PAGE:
“One of the complications we see a lot of is bacterial pneumonia. Sometimes people get an infection that is resistant to antibiotic treatment. You can die from the flu itself or die of complications of the flu.”
Given H1N1 has been the predominant strain in Nova Scotia, it’s probable that’s what the father of five contracted along with the eight others in the 45 to 64 age group, he said.
There would be fewer flu-related deaths if more people got vaccinated, says Dr. Scott Halperin, professor of pediatrics in the division of infectious diseases at Dalhousie University and director of the Canadian Center for Vaccinology.
In the last few years, H3N2 has been the prominent strain during flu season, resulting in more deaths in the elderly, he said. Last season, 63 people died with the flu and all were over the age of 65.
“This past season, there are more deaths in younger individuals,” said Halperin. “Older individuals tend to be protected because they’ve seen H1N1 before in the past and built up some immunity.”
There would be fewer flu-related deaths if more people got vaccinated, Halperin said. He acknowledged the province was hit with a flu vaccine shortage this season but he attributed this to a lack of uptake in previous years. Provinces must order vaccine prior to the season and their estimates are based on the previous year’s demand.
“There was a shortage because people don’t take up the vaccine but the Department of Health can only order based on what they can predict. There were some people toward the end of the season who wanted the vaccine and couldn’t get it.”
The province’s online flu report doesn’t provide a breakdown of H3N2 and H1N1 cases in the province. So there’s no way of knowing for sure which strain of the virus is more predominant and if one age demographic is more at risk than another. Instead the two strains are lumped together and reported as Type A influenza. The weekly reports do not provide age breakdowns for flu-related hospitalizations and deaths.
But the limited statistics do show a definite trend in the province: Significantly more people under 65 have been diagnosed with Type A influenza so far this season compared to this time last year. In fact, almost three times as many people under the age of 65 have been diagnosed with Type A influenza this season compared to last, jumping to 390 cases from 135 last year. The 45 to 64 age range saw the biggest jump to 166 cases, from 66. Conversely, over the same period there’s been a drop in Type A cases for seniors 65 and older, dipping to 289 from 344 last season.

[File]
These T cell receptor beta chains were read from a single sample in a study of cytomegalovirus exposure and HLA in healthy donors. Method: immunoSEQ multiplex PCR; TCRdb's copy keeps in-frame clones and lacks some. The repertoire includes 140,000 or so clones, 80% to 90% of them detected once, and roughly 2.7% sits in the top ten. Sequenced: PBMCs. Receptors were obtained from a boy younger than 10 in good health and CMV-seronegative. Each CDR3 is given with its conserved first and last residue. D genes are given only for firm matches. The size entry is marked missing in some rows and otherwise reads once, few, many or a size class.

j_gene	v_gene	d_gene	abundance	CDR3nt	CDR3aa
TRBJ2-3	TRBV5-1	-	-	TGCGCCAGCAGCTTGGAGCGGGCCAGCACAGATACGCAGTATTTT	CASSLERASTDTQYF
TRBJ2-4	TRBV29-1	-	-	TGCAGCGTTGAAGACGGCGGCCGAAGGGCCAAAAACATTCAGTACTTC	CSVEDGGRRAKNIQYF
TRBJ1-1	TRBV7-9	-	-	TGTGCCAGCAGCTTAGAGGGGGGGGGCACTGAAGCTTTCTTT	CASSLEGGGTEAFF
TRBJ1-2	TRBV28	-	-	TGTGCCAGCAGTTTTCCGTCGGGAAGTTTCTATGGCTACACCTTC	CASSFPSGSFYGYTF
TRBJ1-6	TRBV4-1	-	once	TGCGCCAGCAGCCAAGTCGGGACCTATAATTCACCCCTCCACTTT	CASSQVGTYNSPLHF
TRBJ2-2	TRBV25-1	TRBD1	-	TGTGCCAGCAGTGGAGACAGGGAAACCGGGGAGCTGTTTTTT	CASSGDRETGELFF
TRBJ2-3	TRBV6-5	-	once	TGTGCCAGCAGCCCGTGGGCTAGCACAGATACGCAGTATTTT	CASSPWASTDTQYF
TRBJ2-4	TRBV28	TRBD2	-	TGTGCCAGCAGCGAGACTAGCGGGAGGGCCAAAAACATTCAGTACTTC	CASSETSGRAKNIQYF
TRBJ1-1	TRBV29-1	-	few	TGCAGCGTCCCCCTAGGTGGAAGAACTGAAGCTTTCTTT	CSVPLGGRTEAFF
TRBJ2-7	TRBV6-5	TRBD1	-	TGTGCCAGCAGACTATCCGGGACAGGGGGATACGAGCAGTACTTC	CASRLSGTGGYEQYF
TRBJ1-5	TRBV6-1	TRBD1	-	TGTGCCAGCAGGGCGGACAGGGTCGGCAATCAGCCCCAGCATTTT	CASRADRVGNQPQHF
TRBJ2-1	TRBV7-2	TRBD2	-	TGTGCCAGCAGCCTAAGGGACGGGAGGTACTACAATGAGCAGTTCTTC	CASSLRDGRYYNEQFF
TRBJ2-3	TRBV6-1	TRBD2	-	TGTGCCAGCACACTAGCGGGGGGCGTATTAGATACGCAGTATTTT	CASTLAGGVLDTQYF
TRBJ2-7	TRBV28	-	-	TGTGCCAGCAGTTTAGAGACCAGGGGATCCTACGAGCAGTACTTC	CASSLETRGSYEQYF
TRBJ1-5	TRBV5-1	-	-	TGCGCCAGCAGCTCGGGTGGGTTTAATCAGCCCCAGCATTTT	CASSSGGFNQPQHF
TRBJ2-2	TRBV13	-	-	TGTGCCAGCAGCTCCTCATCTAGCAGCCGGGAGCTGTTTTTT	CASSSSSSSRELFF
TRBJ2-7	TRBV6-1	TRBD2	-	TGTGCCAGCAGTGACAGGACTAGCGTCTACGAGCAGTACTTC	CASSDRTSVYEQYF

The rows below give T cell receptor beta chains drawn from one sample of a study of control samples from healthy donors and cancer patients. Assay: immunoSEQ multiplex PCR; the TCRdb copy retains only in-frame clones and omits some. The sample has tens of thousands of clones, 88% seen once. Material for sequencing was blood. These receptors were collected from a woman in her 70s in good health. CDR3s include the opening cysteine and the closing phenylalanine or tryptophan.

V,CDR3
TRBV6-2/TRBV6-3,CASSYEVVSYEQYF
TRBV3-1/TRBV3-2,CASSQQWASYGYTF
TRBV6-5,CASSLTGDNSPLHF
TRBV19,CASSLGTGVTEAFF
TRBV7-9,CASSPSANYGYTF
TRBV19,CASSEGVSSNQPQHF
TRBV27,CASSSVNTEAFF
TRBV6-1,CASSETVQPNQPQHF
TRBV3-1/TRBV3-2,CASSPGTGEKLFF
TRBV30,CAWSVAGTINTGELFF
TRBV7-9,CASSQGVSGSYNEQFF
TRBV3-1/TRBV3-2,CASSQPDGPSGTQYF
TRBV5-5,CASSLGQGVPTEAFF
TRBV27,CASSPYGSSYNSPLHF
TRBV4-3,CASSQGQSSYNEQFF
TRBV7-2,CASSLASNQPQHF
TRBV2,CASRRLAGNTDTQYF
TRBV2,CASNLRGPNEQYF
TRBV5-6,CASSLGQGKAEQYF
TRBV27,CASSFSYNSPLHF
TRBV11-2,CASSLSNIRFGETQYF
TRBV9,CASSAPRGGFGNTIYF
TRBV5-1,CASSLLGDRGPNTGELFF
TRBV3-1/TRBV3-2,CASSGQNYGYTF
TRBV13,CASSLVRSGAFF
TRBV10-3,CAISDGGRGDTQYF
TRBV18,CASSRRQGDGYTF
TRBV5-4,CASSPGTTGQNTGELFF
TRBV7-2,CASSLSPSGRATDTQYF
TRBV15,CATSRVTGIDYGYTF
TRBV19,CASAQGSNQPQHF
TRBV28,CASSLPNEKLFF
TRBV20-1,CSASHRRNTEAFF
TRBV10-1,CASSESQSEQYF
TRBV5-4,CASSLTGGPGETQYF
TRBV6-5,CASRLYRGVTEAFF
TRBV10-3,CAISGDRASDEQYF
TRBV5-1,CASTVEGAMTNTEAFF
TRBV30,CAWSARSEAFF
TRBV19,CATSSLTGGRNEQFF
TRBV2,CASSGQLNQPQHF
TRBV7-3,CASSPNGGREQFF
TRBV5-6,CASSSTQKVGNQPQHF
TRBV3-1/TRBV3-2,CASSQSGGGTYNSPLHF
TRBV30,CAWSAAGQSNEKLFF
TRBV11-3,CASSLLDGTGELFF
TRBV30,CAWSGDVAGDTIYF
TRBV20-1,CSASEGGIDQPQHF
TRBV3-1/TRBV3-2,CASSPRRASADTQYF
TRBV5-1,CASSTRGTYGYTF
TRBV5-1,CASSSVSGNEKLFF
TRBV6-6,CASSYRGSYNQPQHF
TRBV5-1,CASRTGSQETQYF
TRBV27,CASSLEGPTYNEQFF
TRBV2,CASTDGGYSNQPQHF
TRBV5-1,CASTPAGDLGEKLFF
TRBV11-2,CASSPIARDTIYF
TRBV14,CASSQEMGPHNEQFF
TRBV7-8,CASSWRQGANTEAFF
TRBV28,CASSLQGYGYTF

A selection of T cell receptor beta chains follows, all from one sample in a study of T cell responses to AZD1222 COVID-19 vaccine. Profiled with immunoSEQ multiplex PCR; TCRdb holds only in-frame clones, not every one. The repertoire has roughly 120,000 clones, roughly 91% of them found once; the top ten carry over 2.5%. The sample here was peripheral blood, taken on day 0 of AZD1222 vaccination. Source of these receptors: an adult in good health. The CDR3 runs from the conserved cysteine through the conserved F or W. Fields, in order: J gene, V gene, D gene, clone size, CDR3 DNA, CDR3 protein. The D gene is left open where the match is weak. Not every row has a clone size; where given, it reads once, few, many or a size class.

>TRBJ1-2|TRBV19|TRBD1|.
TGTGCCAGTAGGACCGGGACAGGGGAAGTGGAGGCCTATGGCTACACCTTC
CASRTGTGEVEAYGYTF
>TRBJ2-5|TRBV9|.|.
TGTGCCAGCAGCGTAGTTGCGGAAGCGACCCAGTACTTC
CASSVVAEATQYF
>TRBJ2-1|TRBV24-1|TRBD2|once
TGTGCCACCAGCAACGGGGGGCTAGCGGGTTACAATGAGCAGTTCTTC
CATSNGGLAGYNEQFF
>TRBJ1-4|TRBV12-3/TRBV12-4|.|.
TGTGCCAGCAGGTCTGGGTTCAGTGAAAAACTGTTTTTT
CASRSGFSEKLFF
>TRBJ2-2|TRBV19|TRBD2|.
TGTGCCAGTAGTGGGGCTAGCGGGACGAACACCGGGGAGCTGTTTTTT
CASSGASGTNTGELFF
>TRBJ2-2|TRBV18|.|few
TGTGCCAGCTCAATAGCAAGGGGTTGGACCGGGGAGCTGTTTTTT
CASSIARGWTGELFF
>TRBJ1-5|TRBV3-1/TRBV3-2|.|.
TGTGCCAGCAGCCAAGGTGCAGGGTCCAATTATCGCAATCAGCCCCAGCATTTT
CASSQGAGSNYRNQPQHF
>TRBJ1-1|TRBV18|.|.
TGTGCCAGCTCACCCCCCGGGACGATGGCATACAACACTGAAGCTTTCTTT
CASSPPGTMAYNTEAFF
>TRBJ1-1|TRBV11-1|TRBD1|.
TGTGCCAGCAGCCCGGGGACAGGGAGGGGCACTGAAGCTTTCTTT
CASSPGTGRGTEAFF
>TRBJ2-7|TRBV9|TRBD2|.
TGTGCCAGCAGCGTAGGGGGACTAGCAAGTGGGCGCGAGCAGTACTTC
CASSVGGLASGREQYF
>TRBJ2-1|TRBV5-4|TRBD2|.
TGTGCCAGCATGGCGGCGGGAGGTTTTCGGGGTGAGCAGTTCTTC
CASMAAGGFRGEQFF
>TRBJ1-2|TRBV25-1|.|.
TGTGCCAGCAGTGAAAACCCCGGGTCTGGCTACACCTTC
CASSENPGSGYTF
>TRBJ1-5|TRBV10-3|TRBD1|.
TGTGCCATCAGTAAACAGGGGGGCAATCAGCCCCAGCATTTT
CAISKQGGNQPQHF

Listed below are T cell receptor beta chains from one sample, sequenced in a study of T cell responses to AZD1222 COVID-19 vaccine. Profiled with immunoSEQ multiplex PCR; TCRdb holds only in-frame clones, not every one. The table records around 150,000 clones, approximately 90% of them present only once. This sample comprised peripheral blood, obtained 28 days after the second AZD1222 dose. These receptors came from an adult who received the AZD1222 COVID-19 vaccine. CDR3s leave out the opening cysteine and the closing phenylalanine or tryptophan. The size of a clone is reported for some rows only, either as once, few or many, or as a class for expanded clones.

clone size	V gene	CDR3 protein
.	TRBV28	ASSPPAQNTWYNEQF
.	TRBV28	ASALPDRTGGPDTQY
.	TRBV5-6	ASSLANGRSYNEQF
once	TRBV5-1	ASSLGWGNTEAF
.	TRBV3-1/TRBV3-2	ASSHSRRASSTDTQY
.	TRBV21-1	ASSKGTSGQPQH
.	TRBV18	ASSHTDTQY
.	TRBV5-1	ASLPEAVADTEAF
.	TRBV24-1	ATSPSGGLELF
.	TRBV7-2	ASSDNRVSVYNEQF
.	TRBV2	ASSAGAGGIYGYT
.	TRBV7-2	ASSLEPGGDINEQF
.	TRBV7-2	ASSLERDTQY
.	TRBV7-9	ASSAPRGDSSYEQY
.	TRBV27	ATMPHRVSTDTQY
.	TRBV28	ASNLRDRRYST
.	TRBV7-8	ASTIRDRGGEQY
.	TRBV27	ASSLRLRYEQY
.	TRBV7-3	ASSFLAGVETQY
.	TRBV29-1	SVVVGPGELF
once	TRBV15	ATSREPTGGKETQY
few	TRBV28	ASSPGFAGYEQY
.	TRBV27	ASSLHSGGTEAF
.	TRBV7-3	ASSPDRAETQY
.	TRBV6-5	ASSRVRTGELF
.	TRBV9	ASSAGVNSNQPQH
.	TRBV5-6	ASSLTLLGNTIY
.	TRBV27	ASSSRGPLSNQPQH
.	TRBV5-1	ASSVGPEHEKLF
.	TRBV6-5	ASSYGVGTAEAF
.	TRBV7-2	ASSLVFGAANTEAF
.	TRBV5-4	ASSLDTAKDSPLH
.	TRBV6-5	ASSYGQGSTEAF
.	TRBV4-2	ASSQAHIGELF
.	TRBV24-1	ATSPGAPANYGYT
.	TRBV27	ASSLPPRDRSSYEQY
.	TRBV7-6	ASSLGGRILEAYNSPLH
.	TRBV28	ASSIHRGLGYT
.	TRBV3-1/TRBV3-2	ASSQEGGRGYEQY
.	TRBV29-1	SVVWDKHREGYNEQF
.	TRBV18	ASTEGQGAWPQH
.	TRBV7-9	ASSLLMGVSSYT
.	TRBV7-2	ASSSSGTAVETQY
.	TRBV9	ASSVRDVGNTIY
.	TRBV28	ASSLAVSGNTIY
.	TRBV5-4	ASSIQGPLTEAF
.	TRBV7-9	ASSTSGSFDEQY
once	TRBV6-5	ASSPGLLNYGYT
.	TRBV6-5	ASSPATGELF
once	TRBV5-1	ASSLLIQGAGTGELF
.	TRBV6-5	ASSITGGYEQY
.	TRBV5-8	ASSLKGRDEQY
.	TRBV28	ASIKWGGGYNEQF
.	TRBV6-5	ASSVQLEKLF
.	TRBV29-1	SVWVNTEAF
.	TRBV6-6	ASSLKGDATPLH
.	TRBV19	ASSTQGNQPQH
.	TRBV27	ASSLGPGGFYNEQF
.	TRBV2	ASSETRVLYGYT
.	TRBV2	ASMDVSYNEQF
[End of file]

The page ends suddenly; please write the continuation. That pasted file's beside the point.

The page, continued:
Karla MacFarlane, Progressive Conservative health critic, says the province is withholding critical health-care information. The evidence shows a new age demographic is vulnerable to the flu strain and residents should have been made aware of this as quickly as possible, she said.
“It’s alarming and for the life of me I can’t understand why they would hide this information from anyone,” said MacFarlane.
“We need to know who’s most vulnerable to this particular flu strain and without that people can’t truly make an informed decision on the steps they must take to protect themselves. It’s a public safety concern. Therefore the information should be out there so people can take the proper safeguards and be prepared for next year.”
She suggests the department is withholding information to avoid public panic.
“I don’t think people panic when they are provided the proper educational background and awareness,” said MacFarlane. “If people are given good, accurate information and direction then they can prepare for the risks ahead.”
Andrew Preeper, Department of Health spokesman, says that all flu-related deaths this year have been in adults but that different strains from year to year may affect age groups differently.
Though the H1N1 strain produced more illness in children, youth and younger adults, he said there was no indication that these age groups were at significantly greater risk of severe illness, hospitalization or death than in other flu seasons.
“Our communication to Nova Scotians remained focused on the prevention of influenza through immunization,” he said.